The game is represented in a matrix of players, strategies and pay-offs. These are clearly represented by the functions that are associated with the payoffs of the players, associated with the combination of their actions. In the case of paper, each player has strategies which are specific as opposed to scissors. This is said to give a direct account of simultaneous accounts of the players without any knowledge of those of the other players. In scissors, the three markers, makes the game more predictable to a player and thus most plays are not keen to proceed with the game once they foresee lose because they can possibly know which player will win and more so, once they manage to establish how many changes have been made (Beckert 570).
The utility theory indicates that there is a reasonable assumption and certain players have certain preferences among the outcomes which are consistent with existence of the utility function. The player judges the outcome based on an average utility of the outcome. This thus helps in creating a justification for such cases. However, a two player can be a difficult one. This may mean that the game is no longer a zero-sum game. This shifts to the utility functions of the two players upon their change of locations (Beech 319). The mixed strategy may aid in the implementation of the random mechanism that is involved, and this is by way of trying to draw a line of distinction by tossing a coin among others.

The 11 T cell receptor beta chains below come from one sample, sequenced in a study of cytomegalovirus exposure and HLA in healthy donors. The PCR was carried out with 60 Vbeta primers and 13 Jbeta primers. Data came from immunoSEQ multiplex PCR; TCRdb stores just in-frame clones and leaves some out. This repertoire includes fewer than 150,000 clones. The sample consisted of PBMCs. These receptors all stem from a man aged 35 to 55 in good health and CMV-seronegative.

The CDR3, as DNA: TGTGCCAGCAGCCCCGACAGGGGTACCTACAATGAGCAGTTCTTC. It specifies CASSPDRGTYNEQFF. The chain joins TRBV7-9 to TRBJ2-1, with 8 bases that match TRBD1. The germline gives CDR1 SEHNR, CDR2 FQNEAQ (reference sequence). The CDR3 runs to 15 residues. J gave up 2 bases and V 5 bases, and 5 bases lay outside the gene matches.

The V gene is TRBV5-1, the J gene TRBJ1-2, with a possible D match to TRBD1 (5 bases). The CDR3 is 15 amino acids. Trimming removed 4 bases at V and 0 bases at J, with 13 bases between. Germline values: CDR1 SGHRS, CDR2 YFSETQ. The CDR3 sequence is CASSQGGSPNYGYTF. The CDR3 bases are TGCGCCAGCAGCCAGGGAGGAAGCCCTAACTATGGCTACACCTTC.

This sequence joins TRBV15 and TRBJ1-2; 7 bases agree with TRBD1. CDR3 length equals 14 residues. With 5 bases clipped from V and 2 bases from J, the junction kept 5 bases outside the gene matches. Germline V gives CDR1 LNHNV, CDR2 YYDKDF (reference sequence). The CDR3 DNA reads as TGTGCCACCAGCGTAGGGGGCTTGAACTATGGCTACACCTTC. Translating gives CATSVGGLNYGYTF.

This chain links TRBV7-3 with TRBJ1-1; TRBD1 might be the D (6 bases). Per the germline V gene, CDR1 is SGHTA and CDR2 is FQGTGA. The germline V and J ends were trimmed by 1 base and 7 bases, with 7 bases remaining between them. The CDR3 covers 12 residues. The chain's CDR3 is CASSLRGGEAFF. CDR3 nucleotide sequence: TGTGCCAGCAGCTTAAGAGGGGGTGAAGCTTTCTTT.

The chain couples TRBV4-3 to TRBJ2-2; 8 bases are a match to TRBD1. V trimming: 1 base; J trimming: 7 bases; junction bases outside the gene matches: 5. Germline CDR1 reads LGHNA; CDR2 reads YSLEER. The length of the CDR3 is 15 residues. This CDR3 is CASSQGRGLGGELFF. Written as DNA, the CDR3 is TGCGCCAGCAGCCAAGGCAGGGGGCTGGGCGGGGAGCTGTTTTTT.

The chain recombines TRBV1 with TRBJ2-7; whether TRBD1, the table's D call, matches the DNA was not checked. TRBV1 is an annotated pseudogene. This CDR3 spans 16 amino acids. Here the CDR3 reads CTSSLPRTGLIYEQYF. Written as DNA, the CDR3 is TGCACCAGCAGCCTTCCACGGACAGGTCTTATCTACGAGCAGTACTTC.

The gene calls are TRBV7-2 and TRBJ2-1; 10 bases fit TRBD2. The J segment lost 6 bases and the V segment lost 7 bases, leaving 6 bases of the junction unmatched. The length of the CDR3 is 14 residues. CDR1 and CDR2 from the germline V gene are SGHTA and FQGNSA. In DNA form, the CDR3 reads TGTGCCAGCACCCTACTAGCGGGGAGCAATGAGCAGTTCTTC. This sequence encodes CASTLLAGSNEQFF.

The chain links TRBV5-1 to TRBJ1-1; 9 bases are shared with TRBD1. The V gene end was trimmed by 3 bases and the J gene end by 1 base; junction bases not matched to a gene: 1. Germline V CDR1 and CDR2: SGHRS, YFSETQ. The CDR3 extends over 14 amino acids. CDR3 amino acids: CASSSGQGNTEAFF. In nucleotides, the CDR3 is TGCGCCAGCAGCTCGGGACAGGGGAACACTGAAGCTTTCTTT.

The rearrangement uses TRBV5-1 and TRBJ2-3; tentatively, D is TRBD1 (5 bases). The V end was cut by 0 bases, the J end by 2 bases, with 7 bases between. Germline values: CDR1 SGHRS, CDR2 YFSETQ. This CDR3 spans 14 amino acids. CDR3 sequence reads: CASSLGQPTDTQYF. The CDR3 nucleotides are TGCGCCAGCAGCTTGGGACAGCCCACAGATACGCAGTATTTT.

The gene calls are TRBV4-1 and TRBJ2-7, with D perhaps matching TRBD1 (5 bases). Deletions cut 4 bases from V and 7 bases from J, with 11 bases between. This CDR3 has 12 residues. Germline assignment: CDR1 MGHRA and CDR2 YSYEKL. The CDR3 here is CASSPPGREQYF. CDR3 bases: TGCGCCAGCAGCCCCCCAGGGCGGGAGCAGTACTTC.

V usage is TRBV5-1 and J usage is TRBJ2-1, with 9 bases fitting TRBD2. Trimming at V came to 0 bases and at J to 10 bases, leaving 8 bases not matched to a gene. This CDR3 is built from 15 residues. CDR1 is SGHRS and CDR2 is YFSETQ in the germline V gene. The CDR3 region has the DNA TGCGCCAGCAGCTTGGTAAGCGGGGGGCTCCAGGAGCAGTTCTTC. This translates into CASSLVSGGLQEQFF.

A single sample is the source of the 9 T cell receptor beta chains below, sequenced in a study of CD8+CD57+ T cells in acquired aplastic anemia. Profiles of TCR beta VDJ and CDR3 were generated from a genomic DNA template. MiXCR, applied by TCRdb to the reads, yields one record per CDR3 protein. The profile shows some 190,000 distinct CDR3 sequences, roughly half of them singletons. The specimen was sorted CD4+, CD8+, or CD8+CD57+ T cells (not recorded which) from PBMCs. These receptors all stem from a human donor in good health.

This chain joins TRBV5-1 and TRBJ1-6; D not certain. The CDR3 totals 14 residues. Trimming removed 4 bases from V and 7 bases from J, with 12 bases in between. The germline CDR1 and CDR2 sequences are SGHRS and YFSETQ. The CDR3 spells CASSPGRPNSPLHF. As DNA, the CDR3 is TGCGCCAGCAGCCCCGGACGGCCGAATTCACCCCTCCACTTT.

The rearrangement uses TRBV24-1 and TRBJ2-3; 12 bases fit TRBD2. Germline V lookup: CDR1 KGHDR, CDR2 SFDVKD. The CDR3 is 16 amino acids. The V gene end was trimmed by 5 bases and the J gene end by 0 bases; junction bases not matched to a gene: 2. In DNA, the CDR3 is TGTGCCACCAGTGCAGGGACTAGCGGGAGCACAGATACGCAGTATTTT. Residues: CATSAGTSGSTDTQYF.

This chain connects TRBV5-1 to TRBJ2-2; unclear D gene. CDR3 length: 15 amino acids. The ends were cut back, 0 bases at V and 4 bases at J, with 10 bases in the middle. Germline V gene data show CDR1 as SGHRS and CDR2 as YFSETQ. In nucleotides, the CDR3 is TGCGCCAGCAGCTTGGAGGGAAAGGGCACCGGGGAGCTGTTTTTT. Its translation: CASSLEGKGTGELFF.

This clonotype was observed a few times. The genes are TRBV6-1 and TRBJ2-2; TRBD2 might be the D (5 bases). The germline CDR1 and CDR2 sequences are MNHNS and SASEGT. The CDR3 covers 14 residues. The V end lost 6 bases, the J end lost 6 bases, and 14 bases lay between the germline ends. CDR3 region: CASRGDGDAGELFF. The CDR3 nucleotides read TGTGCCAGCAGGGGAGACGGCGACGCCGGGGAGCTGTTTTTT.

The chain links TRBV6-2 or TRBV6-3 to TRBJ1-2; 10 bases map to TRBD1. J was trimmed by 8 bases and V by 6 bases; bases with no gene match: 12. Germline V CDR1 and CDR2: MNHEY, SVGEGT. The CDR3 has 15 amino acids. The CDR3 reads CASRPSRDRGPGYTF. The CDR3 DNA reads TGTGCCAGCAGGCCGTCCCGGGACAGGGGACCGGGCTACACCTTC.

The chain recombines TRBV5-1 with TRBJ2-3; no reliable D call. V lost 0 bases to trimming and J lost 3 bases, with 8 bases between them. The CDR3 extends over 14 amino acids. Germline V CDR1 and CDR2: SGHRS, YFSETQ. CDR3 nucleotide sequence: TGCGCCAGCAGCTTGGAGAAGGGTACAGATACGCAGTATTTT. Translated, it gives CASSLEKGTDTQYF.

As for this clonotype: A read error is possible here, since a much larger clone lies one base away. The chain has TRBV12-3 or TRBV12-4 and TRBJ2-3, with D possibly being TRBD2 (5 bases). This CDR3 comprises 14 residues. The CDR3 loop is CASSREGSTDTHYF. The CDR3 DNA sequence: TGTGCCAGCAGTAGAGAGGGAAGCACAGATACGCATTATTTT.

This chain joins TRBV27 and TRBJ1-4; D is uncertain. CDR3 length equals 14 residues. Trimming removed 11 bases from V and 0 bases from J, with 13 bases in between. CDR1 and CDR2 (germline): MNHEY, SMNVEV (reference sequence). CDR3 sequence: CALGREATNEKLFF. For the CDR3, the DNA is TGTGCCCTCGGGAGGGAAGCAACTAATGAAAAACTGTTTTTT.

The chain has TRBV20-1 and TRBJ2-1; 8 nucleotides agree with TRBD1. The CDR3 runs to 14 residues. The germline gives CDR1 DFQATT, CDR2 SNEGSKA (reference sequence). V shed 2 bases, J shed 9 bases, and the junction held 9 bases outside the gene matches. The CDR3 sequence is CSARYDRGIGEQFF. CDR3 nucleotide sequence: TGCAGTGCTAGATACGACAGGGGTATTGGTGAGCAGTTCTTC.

Rock is an evolution game theory based application. It seeks to give a definition to the framework of the contests, analysis and strategies. The dynamics of the strategies that are applied in rock are influenced mainly by the quality of competing strategies that are applied. Because of the effect of frequency within which the competing strategies are based, less people play it (Beech 261). It does not explain the complexity of the challenge. This is helpful